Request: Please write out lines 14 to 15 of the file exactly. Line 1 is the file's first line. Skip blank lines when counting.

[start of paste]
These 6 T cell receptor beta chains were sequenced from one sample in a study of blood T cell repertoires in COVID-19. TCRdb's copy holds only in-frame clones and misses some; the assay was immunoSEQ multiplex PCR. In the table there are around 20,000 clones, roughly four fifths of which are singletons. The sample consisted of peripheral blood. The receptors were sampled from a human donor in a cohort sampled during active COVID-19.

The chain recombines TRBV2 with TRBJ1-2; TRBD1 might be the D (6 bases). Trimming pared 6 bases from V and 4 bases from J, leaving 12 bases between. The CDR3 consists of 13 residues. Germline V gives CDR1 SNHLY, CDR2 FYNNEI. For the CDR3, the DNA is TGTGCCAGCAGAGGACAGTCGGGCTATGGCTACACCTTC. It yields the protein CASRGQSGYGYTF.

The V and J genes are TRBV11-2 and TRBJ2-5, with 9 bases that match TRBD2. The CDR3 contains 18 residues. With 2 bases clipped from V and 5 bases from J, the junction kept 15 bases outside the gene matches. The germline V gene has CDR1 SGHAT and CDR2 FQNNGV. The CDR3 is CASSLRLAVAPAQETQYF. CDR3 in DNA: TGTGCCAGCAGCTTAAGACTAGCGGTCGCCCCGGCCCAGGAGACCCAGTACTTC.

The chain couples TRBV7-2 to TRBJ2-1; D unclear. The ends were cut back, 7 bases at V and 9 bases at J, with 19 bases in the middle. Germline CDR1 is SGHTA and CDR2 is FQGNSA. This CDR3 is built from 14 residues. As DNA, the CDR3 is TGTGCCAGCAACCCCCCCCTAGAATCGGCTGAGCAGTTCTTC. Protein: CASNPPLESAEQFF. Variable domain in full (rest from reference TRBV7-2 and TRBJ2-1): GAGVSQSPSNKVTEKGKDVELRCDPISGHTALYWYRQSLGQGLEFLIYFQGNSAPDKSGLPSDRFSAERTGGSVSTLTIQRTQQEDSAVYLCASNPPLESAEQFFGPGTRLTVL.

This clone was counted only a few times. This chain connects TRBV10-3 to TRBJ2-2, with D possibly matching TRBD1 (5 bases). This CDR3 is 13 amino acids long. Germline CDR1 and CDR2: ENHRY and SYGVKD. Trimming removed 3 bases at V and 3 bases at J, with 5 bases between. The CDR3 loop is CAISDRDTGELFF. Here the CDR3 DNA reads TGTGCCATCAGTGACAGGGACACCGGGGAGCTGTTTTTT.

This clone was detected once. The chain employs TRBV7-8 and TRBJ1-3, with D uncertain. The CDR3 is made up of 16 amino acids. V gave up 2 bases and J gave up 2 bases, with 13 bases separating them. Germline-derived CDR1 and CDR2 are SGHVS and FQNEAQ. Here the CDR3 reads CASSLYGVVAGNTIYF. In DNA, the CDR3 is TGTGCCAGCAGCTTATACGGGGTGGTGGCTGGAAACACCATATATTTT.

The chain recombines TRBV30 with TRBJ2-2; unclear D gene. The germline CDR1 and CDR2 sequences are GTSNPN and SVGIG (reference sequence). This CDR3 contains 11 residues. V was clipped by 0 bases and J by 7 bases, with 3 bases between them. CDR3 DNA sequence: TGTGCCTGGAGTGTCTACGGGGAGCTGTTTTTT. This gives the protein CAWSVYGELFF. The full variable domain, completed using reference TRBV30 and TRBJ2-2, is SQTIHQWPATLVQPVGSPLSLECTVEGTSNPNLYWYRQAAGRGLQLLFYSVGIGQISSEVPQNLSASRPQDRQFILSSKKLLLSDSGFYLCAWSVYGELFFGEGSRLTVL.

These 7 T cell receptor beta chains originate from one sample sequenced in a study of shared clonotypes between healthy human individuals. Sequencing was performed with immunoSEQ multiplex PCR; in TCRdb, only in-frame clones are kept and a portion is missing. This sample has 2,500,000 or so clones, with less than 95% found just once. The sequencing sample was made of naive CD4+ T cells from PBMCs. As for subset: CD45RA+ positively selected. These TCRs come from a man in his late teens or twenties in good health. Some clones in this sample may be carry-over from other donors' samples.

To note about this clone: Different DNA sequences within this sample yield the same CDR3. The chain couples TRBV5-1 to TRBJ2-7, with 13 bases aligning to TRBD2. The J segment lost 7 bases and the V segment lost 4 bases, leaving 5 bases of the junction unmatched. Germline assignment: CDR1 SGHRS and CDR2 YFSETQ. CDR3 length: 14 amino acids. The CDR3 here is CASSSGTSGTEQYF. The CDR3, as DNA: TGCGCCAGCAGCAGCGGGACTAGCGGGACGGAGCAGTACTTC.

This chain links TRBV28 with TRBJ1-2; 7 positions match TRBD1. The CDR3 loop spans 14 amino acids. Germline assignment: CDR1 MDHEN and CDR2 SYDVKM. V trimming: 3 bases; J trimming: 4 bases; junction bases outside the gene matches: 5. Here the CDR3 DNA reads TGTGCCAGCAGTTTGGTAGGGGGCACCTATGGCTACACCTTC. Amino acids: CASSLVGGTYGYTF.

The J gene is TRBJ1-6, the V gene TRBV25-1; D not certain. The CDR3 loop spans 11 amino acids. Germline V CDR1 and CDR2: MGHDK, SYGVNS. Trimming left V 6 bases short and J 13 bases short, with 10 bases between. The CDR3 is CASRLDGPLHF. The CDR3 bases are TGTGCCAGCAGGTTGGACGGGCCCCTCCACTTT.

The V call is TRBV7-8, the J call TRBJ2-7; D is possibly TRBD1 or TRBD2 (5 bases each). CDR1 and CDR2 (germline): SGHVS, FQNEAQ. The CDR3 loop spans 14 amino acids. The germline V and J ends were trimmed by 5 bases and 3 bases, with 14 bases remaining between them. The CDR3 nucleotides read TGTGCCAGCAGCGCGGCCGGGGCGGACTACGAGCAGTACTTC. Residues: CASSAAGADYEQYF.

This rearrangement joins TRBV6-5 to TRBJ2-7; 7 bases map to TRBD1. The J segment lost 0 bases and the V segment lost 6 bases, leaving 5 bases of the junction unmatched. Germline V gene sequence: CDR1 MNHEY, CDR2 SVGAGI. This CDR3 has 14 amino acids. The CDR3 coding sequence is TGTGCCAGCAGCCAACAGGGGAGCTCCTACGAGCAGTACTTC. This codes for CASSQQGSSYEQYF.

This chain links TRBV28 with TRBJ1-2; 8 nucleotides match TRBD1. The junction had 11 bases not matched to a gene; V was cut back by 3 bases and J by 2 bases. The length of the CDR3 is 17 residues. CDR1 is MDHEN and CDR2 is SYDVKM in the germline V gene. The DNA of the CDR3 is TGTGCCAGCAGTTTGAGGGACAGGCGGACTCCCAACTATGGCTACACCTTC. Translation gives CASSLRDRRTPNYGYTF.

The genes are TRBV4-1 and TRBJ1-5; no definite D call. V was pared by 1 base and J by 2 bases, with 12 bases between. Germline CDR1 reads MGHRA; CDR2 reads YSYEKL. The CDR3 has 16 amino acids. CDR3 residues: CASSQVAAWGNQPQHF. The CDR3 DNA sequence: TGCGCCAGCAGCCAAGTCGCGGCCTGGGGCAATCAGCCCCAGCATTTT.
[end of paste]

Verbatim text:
This chain links TRBV28 with TRBJ1-2; 8 nucleotides match TRBD1. The junction had 11 bases not matched to a gene; V was cut back by 3 bases and J by 2 bases. The length of the CDR3 is 17 residues. CDR1 is MDHEN and CDR2 is SYDVKM in the germline V gene. The DNA of the CDR3 is TGTGCCAGCAGTTTGAGGGACAGGCGGACTCCCAACTATGGCTACACCTTC. Translation gives CASSLRDRRTPNYGYTF.

The genes are TRBV4-1 and TRBJ1-5; no definite D call. V was pared by 1 base and J by 2 bases, with 12 bases between. Germline CDR1 reads MGHRA; CDR2 reads YSYEKL. The CDR3 has 16 amino acids. CDR3 residues: CASSQVAAWGNQPQHF. The CDR3 DNA sequence: TGCGCCAGCAGCCAAGTCGCGGCCTGGGGCAATCAGCCCCAGCATTTT.